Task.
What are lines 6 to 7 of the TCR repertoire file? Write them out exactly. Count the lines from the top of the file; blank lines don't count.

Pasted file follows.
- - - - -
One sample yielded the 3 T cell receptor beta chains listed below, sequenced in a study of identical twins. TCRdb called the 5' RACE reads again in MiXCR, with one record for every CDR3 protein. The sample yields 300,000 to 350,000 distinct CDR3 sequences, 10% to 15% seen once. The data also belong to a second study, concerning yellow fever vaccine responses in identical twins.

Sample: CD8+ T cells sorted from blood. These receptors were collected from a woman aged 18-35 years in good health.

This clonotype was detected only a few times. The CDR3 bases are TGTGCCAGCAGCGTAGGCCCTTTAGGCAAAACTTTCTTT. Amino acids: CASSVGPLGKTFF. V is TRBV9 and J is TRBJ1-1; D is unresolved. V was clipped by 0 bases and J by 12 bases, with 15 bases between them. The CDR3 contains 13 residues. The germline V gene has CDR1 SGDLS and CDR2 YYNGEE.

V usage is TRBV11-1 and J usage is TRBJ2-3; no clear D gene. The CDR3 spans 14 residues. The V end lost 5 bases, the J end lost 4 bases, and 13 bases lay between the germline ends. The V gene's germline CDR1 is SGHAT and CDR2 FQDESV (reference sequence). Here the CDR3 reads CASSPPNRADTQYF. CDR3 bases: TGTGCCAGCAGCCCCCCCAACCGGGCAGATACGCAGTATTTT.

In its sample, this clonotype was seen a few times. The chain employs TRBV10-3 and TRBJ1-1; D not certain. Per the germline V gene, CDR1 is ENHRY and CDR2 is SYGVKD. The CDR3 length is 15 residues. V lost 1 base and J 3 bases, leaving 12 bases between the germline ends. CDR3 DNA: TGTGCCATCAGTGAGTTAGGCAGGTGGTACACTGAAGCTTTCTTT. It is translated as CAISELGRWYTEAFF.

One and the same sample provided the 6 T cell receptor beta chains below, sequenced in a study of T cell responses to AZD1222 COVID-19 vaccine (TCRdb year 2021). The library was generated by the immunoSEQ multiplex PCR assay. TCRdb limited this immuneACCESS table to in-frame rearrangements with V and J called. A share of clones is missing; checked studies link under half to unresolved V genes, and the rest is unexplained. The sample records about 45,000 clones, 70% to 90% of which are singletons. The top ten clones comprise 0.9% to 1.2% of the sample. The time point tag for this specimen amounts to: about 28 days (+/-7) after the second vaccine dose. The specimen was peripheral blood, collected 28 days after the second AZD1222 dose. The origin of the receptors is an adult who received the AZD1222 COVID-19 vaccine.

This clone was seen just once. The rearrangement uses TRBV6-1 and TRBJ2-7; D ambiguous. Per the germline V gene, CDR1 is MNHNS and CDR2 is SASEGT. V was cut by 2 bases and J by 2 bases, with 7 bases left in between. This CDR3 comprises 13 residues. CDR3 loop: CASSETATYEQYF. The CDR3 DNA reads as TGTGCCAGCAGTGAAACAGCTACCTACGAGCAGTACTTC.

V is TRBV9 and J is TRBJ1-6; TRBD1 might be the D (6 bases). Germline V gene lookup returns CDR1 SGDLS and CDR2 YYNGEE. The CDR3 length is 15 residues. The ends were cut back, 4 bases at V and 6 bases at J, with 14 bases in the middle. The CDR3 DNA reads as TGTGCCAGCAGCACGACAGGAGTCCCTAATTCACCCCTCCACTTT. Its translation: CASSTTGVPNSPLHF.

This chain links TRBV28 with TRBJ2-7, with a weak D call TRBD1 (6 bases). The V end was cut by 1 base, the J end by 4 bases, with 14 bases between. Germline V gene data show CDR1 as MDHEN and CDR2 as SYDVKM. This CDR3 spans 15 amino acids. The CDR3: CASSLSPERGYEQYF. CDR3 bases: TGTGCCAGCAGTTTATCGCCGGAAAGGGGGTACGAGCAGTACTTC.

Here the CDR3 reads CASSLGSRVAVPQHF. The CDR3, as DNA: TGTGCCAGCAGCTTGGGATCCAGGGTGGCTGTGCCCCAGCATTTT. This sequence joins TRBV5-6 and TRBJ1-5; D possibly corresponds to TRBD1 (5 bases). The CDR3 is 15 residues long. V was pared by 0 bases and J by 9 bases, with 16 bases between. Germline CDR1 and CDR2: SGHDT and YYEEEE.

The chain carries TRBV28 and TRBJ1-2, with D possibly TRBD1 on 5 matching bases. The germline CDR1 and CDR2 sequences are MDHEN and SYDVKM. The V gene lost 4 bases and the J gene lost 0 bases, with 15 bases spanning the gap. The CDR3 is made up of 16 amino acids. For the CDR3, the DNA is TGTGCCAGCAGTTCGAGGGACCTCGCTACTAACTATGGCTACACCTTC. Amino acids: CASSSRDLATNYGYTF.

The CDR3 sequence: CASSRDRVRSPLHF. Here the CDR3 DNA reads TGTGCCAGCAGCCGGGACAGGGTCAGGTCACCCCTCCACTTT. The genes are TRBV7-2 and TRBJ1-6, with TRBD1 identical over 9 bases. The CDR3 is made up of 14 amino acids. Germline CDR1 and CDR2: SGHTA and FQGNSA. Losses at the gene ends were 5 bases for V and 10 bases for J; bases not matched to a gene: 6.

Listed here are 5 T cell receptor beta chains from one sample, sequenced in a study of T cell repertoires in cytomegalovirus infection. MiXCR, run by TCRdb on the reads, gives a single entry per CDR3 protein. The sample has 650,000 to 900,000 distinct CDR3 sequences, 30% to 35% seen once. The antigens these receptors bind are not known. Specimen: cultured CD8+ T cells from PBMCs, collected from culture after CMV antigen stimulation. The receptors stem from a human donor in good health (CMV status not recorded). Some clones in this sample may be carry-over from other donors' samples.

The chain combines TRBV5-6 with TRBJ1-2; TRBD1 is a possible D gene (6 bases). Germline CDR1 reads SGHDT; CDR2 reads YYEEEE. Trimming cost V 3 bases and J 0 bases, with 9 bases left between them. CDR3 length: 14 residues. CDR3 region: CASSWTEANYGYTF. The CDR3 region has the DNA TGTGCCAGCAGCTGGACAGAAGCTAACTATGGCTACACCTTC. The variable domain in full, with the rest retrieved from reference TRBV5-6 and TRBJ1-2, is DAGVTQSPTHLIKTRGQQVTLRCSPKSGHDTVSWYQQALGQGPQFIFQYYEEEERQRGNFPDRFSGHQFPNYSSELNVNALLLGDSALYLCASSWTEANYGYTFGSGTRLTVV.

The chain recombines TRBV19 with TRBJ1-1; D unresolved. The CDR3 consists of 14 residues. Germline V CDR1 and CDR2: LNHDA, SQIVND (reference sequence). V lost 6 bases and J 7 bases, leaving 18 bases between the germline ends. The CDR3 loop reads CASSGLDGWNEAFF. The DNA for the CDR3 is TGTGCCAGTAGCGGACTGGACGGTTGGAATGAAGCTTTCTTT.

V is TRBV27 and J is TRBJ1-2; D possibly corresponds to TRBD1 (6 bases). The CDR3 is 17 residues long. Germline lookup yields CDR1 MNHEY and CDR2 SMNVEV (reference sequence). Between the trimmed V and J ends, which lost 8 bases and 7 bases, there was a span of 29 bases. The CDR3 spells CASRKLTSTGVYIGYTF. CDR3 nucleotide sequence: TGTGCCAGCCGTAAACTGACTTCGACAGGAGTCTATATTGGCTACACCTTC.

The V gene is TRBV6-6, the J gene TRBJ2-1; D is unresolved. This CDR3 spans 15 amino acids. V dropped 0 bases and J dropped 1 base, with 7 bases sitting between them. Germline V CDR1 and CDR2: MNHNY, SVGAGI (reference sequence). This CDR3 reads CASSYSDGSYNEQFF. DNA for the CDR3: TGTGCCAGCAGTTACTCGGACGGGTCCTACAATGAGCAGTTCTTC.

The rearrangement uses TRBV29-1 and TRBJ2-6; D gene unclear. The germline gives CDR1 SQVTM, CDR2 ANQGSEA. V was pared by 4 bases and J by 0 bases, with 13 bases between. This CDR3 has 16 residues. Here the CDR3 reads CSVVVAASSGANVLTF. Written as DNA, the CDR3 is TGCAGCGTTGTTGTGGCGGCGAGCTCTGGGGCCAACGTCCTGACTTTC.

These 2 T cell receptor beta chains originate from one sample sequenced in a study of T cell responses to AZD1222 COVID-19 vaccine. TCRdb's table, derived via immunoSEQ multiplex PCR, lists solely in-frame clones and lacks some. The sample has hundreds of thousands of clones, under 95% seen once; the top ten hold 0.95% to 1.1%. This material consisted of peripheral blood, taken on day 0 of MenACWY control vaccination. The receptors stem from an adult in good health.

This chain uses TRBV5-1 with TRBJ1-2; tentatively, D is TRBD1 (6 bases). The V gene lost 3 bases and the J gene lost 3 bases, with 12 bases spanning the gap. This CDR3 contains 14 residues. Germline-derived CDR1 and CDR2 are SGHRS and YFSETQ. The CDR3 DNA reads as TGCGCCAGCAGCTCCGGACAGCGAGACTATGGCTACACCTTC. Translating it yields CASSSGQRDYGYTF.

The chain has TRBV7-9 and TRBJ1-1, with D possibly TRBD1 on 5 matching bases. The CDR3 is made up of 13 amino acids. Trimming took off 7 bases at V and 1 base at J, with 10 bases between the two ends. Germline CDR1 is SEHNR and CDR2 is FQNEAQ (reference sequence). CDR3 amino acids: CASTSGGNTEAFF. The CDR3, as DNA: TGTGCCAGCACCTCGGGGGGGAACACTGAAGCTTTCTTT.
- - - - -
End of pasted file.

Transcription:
One and the same sample provided the 6 T cell receptor beta chains below, sequenced in a study of T cell responses to AZD1222 COVID-19 vaccine (TCRdb year 2021). The library was generated by the immunoSEQ multiplex PCR assay. TCRdb limited this immuneACCESS table to in-frame rearrangements with V and J called. A share of clones is missing; checked studies link under half to unresolved V genes, and the rest is unexplained. The sample records about 45,000 clones, 70% to 90% of which are singletons. The top ten clones comprise 0.9% to 1.2% of the sample. The time point tag for this specimen amounts to: about 28 days (+/-7) after the second vaccine dose. The specimen was peripheral blood, collected 28 days after the second AZD1222 dose. The origin of the receptors is an adult who received the AZD1222 COVID-19 vaccine.

This clone was seen just once. The rearrangement uses TRBV6-1 and TRBJ2-7; D ambiguous. Per the germline V gene, CDR1 is MNHNS and CDR2 is SASEGT. V was cut by 2 bases and J by 2 bases, with 7 bases left in between. This CDR3 comprises 13 residues. CDR3 loop: CASSETATYEQYF. The CDR3 DNA reads as TGTGCCAGCAGTGAAACAGCTACCTACGAGCAGTACTTC.